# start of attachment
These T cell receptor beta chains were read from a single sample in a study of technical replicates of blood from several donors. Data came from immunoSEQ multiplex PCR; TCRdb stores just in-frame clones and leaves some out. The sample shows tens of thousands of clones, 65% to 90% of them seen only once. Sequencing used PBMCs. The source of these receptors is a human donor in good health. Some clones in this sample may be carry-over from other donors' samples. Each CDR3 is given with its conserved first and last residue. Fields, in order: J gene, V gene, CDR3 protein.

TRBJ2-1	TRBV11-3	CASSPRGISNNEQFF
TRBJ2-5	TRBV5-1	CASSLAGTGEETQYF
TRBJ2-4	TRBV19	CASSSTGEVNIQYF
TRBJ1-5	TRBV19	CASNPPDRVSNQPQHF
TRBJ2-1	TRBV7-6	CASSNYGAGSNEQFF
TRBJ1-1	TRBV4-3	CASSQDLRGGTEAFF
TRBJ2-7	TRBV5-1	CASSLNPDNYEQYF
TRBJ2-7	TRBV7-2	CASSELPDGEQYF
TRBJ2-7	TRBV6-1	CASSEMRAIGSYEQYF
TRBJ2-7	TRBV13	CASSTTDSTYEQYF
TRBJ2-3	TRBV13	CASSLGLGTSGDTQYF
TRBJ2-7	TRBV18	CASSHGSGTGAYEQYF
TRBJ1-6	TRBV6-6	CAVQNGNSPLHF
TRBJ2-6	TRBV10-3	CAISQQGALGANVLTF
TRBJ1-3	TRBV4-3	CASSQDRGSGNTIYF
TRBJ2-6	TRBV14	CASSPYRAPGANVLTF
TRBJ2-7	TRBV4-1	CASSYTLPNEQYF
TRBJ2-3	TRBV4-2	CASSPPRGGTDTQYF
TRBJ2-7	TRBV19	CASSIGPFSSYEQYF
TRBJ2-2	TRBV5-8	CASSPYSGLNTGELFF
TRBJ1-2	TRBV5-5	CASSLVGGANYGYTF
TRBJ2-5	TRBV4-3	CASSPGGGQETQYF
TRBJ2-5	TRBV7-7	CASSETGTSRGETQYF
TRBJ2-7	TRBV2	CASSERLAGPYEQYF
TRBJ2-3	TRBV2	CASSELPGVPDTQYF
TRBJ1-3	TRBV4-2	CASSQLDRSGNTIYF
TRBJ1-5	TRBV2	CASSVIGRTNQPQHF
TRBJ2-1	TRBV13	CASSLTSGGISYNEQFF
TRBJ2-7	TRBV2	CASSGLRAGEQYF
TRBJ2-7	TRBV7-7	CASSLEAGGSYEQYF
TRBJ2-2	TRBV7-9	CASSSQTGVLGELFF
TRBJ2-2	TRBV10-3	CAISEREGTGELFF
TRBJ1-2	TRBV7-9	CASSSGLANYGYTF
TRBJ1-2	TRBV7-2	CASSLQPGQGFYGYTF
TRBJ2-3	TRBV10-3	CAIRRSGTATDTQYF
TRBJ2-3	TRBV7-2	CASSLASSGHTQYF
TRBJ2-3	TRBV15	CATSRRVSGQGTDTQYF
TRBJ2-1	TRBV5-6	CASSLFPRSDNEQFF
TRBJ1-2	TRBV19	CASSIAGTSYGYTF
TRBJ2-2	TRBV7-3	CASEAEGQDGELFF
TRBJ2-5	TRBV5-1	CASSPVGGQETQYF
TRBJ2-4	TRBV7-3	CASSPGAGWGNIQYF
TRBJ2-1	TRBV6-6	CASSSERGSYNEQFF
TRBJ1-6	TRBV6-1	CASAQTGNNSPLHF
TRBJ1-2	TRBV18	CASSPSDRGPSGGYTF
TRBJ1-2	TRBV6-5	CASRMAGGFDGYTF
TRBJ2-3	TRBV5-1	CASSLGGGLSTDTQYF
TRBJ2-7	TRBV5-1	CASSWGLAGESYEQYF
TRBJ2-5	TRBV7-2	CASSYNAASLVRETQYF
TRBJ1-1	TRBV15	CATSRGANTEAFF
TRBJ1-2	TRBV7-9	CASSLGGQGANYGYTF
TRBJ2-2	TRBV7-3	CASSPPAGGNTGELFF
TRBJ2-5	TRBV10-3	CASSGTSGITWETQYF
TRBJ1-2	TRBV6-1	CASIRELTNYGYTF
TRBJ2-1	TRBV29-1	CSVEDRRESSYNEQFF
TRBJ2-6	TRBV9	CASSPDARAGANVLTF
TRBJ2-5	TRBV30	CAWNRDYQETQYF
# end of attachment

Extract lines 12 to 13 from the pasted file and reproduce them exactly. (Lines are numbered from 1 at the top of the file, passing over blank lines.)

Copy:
TRBJ2-3	TRBV13	CASSLGLGTSGDTQYF
TRBJ2-7	TRBV18	CASSHGSGTGAYEQYF